The pandemic has changed habits of wellness management and pushed them into even more digital territory than ever before. This is evident from an international study by Good Rebels.
The concepts of well-being and self-care have changed as a result of the pandemic, especially in the age group between 20 and 30 years. This group has had a direct impact on mental health and has had to resort to other routines they were not used to until now.
Good rebels has developed international research Age of Balance with the aim of knowing in depth new digital habits for wellness management of this population. 900 people in their twenties took part in three countries: Spain, Mexico and the United Kingdom. The goal is to discover the opportunities these changes mean for brands.
It should be noted that this generation, between the youngest millennials and the oldest centennials, has had to endure the health crisis in the middle of their life stages: studying, being away from their family, building a career, socializing, etc. With this in mind, it’s no wonder that it is group that especially cares about your care, ya sea online you offline.
The search for well-being has accelerated
According to data from Euromonitorinterest in wellness was a rising trend before everything happened, but it was ended with the closure of gyms, beauty salons or specialist consultations. Research shows that 72% of the participants have changed their habits and that now spends more time than before on wellbeing.
In Spain, 77% confirm that they spend time on this at least once a week, with half saying they do this on a daily basis.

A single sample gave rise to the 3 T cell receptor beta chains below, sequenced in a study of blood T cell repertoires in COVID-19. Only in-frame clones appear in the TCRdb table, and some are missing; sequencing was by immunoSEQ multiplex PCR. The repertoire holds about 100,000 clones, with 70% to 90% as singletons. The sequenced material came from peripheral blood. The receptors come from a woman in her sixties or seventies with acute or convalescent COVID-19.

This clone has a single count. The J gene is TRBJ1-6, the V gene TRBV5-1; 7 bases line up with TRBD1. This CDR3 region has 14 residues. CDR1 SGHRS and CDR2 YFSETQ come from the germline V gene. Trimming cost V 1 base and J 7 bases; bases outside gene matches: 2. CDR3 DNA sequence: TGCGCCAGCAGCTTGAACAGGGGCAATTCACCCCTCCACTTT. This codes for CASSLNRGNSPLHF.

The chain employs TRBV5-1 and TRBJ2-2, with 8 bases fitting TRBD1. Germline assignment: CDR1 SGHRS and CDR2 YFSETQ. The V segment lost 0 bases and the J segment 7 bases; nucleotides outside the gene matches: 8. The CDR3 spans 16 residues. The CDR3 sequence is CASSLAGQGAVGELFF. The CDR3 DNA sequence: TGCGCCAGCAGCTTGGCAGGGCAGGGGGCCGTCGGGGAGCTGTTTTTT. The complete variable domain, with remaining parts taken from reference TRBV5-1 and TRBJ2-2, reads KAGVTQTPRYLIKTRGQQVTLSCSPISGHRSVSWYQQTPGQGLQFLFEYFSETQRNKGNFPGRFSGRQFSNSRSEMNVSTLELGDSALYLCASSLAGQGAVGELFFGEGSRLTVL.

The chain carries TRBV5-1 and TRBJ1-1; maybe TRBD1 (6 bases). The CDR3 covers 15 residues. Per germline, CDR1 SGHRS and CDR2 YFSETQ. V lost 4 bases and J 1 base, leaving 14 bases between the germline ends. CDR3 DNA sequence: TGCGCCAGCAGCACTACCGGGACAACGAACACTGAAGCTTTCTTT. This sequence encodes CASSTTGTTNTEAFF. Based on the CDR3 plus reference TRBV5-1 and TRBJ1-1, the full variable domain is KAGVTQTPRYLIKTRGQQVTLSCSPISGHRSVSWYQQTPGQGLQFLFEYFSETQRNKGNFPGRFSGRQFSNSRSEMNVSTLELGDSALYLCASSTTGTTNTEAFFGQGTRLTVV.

On the other hand, this generation is bad aware of the importance of mental health. 69% consider it one of the most essential dimensions to their well-being. It is therefore not surprising that sleep and relaxation (64%) or social relationships (39%) are areas of particular relevance.
The future of wellness is digital
“The best that a brand can offer a consumer in their twenties is a service or product that influences, motivates and connects their quality of life with a comprehensive approach to self-care. And of course, that experience has not been temporarily transferred to the internet: the future is truly digital, ”he says. Mar chestnut, Partner and Director of Data Tech at Good Rebels.
One in three respondents paid for a digital wellness product or service. In Spain, video is the format most commonly used by 67% of young people, followed by social networks (40%) and applications (35%). For 60% of people in their twenties, these online resources are essential to exercise and stay active, to manage their social relationships (45%) or mental well-being (42%).
For their part, the sources of information they consider most reliable are the specialized web pages and medicine or health, followed by profiles of professionals on social networks and apps.
Brands need to think about wellbeing
67% of the Spanish participants indicate that they are more inclined to consume products or services of a brand if well-being is part of its values. In the case of Spain and Mexico, most of the respondents mentioned mass consumer businesses, such as Nestlé, Bimbo, IKEA or adidas.
These types of companies make them feel good with a broad vision of the concept of well-being, ranging from enjoyment to convenience or sustainability. Ultimately, companies should keep in mind guarantee wellness actions to connect on more levels with a target that proactively seeks them out. But don’t be confused as the brands they should encourage and promote, not try to teach users or judge them on their activities.
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